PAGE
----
at Summerhall, Monday 5th August 2013
*Originally written for A Younger Theatre*
Tourniquet 2013 sometimes feels more like a dream than a piece of theatre. Performed late at night in Summerhall and moving slowly between vignettes like a slowly shifting film, it is the stuff not particularly of our waking hours. A rolling, rumbling noise echoes out of a shadowy darkness before our eyes make out three nude figures. The next 75 minutes are troubling, meditative and hypnotic, as the scenes roll into one another, lacking any kind of narrative and instead appealing to our senses.
The piece, by Belgian company Abattoir Fermé, “focuses upon the ideas of rituals and trance and was inspired by (clandestine) exorcisms”. Its three actors – Oona Doherty, Kiersten Pieters and Chiel van Berkel – perform various routines throughout the show, following patterns. At one point, they drink wine methodically and systematically. Elsewhere, with their heads down and bizarre plastic masks on their foreheads, they dig up the unevenly tiled floor to build a house-of-cards structure. Christ symbols feature heavily throughout, and eventually come to fruition in the last ten minutes.
At the centre of all this is a large rotating plank, raised on a short pole and supported by wheels which follow a circular groove in the floor. A bath full of water sits down-stage right, and slowly gets dirtier as hands are washed and bodies are disposed of. Detritus covers the back and the sides of the stage. We broadly recognise the objects in Sven Van Kujik & Thomas Vermaereke’s design, but not in this context.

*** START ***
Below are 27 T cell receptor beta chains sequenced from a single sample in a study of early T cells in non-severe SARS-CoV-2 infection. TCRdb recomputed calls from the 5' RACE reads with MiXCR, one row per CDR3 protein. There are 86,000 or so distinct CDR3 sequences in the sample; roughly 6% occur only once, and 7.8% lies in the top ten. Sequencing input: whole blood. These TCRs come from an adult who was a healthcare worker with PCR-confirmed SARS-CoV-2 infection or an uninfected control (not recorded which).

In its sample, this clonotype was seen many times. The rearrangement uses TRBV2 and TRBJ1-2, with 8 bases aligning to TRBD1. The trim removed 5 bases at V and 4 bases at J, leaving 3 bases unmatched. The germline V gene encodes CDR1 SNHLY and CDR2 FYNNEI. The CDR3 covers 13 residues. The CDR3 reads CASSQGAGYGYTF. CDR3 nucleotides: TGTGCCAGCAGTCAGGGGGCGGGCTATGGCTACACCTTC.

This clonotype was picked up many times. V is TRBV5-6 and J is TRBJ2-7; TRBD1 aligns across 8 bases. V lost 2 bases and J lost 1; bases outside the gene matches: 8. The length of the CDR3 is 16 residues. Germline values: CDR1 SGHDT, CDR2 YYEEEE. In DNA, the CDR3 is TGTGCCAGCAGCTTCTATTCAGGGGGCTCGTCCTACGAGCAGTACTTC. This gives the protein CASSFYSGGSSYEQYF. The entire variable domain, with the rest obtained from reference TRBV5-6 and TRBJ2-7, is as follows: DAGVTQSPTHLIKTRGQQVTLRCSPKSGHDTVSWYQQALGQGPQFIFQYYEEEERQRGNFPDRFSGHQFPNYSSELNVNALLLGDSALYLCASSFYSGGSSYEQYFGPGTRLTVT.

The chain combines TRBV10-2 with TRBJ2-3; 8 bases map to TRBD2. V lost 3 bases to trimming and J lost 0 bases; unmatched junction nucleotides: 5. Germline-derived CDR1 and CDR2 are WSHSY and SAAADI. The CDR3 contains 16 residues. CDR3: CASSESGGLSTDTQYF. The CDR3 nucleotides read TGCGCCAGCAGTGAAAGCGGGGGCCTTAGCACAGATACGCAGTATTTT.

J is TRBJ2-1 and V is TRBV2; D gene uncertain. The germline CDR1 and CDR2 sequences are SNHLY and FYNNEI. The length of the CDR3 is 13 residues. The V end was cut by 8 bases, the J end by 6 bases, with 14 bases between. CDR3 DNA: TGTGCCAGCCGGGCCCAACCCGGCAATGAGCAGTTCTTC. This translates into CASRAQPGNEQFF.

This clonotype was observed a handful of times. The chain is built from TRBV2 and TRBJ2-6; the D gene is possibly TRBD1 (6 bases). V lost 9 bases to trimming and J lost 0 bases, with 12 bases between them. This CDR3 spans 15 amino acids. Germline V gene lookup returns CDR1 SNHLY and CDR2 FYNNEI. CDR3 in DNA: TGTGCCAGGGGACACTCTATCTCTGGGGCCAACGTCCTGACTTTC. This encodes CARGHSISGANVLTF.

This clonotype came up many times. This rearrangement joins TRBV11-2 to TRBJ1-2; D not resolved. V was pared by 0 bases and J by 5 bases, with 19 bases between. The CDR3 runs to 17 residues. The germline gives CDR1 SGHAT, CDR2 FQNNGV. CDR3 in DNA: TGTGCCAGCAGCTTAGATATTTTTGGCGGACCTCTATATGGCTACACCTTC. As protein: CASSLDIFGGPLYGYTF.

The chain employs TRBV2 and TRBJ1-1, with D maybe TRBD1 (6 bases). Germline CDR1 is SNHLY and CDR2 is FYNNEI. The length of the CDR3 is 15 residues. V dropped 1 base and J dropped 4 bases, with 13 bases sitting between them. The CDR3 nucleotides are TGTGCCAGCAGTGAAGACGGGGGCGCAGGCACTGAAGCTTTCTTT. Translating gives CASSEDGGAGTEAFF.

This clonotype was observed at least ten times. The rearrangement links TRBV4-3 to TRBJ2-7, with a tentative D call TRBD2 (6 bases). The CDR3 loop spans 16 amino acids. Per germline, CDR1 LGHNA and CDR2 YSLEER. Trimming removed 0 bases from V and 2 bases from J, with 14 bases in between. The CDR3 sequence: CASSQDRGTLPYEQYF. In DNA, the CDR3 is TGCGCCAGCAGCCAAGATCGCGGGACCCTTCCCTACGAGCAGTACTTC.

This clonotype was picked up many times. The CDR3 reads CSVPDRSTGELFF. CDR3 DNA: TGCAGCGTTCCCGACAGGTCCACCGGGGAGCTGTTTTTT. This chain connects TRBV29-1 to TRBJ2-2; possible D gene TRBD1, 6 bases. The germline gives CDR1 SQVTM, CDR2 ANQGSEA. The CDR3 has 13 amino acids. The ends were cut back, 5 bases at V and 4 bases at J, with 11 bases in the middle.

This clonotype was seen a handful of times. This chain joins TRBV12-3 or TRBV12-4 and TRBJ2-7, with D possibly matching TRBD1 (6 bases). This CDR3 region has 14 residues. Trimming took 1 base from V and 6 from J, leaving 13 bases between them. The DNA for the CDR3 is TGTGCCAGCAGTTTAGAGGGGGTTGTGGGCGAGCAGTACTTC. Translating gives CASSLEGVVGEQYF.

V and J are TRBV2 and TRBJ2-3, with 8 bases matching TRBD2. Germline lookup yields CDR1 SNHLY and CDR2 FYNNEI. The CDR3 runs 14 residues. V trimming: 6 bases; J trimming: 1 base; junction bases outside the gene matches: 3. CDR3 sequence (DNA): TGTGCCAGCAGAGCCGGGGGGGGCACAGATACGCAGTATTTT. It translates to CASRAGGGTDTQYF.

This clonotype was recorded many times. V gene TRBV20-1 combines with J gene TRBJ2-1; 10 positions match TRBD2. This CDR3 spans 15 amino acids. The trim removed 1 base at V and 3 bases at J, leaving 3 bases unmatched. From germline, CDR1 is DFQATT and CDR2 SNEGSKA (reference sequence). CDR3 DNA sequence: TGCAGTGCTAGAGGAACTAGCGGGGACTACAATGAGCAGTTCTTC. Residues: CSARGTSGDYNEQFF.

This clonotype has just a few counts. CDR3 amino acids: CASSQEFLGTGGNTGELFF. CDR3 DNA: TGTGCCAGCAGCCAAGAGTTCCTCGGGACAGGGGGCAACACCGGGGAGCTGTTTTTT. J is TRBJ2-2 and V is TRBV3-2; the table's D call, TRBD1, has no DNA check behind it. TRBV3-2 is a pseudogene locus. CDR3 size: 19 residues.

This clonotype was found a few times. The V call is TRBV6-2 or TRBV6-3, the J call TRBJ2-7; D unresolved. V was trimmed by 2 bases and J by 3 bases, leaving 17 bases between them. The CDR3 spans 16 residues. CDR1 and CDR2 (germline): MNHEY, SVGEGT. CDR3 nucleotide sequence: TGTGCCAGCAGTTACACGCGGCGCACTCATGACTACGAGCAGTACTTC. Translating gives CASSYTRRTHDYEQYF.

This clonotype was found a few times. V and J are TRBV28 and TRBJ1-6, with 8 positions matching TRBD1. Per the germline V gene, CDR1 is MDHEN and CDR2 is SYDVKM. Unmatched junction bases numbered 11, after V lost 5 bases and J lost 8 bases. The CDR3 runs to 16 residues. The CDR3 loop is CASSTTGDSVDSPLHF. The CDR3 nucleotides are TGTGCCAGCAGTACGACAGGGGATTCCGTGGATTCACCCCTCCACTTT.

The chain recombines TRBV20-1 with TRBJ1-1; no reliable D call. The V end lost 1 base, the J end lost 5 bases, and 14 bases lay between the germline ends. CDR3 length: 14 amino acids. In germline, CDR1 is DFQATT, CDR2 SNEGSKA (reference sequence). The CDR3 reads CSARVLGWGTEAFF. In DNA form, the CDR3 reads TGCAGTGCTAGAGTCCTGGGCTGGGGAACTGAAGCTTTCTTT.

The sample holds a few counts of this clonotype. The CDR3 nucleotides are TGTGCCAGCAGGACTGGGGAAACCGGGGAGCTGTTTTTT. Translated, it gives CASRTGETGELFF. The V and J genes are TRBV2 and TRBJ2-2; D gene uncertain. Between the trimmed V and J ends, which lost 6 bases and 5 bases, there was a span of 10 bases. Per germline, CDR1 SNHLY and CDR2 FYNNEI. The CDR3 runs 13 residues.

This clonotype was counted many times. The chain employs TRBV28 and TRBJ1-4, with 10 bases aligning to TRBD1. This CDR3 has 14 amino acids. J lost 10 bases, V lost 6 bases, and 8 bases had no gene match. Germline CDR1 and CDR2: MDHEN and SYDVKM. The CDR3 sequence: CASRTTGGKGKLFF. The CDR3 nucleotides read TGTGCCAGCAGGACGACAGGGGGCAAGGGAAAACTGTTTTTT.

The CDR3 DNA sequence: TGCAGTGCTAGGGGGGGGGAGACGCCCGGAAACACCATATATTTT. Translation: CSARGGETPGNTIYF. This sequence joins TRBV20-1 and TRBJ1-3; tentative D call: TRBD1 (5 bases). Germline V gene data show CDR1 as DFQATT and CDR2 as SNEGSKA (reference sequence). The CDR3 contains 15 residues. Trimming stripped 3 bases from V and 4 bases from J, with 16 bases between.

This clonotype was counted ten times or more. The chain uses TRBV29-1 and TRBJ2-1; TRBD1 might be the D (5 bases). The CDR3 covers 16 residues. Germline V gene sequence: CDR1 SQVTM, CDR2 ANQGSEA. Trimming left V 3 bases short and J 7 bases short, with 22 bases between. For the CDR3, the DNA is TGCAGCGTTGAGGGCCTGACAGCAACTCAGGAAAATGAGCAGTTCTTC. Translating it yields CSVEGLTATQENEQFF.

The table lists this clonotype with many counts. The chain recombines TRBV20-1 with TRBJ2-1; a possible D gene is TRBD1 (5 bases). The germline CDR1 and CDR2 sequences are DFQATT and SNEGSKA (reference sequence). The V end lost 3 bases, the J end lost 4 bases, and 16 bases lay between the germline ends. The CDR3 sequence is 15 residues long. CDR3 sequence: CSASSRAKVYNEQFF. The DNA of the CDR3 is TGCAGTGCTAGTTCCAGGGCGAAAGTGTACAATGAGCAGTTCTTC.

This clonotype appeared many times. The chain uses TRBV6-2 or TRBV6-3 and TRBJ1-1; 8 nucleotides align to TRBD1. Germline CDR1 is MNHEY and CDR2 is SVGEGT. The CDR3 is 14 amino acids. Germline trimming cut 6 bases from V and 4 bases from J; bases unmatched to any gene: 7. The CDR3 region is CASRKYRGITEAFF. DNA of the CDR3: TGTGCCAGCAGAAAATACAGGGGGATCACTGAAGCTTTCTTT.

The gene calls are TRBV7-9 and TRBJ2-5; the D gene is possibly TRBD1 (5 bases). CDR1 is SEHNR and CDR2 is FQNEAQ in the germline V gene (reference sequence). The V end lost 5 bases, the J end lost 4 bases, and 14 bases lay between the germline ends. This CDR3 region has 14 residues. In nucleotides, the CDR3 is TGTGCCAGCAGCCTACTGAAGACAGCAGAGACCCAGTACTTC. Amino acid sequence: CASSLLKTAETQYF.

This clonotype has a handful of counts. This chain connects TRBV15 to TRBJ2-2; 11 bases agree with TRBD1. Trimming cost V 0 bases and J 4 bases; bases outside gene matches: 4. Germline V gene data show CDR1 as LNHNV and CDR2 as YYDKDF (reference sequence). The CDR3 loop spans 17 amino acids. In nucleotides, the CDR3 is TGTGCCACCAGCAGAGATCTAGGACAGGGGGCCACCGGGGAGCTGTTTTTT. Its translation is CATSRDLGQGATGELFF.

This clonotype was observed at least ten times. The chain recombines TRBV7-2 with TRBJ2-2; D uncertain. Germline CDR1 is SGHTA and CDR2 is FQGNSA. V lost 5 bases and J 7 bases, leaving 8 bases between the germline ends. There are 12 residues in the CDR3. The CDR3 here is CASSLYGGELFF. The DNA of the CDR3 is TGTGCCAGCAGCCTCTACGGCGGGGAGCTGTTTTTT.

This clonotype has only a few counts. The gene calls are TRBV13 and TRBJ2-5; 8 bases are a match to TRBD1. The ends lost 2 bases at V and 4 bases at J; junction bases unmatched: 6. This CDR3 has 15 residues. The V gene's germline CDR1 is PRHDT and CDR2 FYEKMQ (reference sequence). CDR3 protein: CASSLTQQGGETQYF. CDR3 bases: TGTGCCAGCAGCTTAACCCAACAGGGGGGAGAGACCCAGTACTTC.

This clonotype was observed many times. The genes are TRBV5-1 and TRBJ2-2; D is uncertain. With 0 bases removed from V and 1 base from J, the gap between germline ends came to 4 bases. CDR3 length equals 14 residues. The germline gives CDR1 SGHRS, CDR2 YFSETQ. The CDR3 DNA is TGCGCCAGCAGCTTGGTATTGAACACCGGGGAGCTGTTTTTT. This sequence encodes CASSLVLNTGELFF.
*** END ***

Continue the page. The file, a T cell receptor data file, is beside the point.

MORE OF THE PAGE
Stef Lernous’s direction sees one scene shift into another seamlessly, as we find ourselves entering one pattern of behaviour without realising we’re out of the last. The performances lay somewhere between cartoons and caricatures of performers in a Robert Wilson production.
Kreng’s score plays throughout, often repeating itself but soaring during moments of intensity. Once you’ve heard the same loop for the fifth time but your eyes witness something new you begin to wonder what Tourniquet is doing to your senses.
It’s a surprising, complex show which isn’t exactly easy to watch or think about. It gives us images, asks us to interpret them and then, once we think we have a grasp of it, throws it all up in the air again. And then, at the end, as the panting, naked performers covered in paint, water, flour and sweat, leave and we head outside, we wake up.